If you do not interrupt you remain liable to pay your tuition fee and if these are not paid in line with the fee payments dates, you will enter the deregistration process. If your fees are paid but you do not attend your course and later formally interrupt your study, you will need to discuss the interruption date with your School. It may be possible to backdate this to your last date of attendance and your fee liability may be retrospectively amended. However if your interruption date is backdated and you have received Student Finance England Maintenance Loans or supplementary grants for a period when you have not been in attendance, these will become overpayments. Student Finance England will ask you to repay the overpayment. See the section below 'How will my Student funding be affected'.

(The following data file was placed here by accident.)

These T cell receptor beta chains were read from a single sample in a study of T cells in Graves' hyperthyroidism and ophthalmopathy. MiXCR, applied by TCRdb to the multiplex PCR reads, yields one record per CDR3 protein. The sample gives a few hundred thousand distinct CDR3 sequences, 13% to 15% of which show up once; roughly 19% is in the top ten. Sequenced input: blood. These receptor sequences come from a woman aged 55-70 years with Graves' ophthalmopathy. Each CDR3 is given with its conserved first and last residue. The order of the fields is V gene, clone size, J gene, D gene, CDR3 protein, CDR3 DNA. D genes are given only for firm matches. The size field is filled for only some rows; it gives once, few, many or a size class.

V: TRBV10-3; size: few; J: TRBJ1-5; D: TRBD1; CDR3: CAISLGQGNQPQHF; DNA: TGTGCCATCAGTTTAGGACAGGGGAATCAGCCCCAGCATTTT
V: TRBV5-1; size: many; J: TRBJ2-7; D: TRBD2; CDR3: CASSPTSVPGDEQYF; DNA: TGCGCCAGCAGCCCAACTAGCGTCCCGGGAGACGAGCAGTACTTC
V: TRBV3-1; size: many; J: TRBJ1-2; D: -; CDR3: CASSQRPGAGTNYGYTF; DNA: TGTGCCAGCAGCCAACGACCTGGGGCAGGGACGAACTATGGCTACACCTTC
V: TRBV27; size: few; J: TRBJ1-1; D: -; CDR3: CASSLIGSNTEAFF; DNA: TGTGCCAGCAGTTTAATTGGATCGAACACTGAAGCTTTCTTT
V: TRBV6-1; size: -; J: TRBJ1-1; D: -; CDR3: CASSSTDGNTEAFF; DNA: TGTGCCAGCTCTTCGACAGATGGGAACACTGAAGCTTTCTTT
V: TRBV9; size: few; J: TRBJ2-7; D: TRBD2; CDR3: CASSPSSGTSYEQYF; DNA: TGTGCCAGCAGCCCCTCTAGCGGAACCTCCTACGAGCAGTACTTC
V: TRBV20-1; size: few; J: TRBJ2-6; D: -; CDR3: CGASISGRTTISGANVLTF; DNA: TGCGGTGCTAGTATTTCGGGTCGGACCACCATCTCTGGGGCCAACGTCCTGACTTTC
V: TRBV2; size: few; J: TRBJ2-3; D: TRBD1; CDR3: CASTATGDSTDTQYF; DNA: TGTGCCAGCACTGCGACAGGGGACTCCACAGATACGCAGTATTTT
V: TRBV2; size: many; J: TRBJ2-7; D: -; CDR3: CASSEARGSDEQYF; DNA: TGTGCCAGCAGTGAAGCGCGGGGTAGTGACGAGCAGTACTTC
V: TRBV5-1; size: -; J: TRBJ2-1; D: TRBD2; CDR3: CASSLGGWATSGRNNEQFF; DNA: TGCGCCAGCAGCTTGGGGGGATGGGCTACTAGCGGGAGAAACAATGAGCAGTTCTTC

Interrupting during the summer vacation - If you complete the whole academic year but decide during the summer vacation that you need to take time out and return to your studies at a later date (for example due to health, personal or financial reasons), you would need to obtain permission from your Academic School and submit an Interruption of Study form. You can do this anytime during the summer vacation – the normal interruption deadline does not apply in this situation.
How long can I interrupt for?
This will depend on the reason why you are interrupting, for example if it is due to health reasons, then it depends on how long you need to recover before you will be well enough to resume studies. You can only resume at the start of a semester, not part way through.